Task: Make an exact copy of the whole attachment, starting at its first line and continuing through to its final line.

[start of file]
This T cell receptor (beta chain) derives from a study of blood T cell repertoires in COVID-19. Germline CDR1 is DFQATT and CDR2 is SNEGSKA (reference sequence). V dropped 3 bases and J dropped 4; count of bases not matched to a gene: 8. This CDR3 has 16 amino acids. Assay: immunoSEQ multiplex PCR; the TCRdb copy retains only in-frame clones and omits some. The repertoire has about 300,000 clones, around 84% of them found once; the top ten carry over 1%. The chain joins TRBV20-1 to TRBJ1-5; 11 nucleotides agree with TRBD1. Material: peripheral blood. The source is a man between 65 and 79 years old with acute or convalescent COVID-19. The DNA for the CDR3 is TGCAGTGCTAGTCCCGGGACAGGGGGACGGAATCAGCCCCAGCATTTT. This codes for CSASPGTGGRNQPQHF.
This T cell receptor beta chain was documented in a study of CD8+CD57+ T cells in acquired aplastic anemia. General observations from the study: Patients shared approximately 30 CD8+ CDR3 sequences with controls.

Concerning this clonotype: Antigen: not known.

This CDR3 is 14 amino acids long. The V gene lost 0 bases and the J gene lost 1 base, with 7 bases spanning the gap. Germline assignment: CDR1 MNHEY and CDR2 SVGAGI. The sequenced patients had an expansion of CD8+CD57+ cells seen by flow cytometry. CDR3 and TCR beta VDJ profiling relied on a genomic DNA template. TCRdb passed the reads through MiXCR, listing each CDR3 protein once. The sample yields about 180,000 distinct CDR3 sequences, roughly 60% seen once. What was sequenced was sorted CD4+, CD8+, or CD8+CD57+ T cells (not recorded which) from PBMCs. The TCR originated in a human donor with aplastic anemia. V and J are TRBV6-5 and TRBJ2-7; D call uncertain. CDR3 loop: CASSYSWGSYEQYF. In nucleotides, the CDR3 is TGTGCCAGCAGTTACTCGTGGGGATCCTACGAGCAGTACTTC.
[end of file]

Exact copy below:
This T cell receptor (beta chain) derives from a study of blood T cell repertoires in COVID-19. Germline CDR1 is DFQATT and CDR2 is SNEGSKA (reference sequence). V dropped 3 bases and J dropped 4; count of bases not matched to a gene: 8. This CDR3 has 16 amino acids. Assay: immunoSEQ multiplex PCR; the TCRdb copy retains only in-frame clones and omits some. The repertoire has about 300,000 clones, around 84% of them found once; the top ten carry over 1%. The chain joins TRBV20-1 to TRBJ1-5; 11 nucleotides agree with TRBD1. Material: peripheral blood. The source is a man between 65 and 79 years old with acute or convalescent COVID-19. The DNA for the CDR3 is TGCAGTGCTAGTCCCGGGACAGGGGGACGGAATCAGCCCCAGCATTTT. This codes for CSASPGTGGRNQPQHF.
This T cell receptor beta chain was documented in a study of CD8+CD57+ T cells in acquired aplastic anemia. General observations from the study: Patients shared approximately 30 CD8+ CDR3 sequences with controls.

Concerning this clonotype: Antigen: not known.

This CDR3 is 14 amino acids long. The V gene lost 0 bases and the J gene lost 1 base, with 7 bases spanning the gap. Germline assignment: CDR1 MNHEY and CDR2 SVGAGI. The sequenced patients had an expansion of CD8+CD57+ cells seen by flow cytometry. CDR3 and TCR beta VDJ profiling relied on a genomic DNA template. TCRdb passed the reads through MiXCR, listing each CDR3 protein once. The sample yields about 180,000 distinct CDR3 sequences, roughly 60% seen once. What was sequenced was sorted CD4+, CD8+, or CD8+CD57+ T cells (not recorded which) from PBMCs. The TCR originated in a human donor with aplastic anemia. V and J are TRBV6-5 and TRBJ2-7; D call uncertain. CDR3 loop: CASSYSWGSYEQYF. In nucleotides, the CDR3 is TGTGCCAGCAGTTACTCGTGGGGATCCTACGAGCAGTACTTC.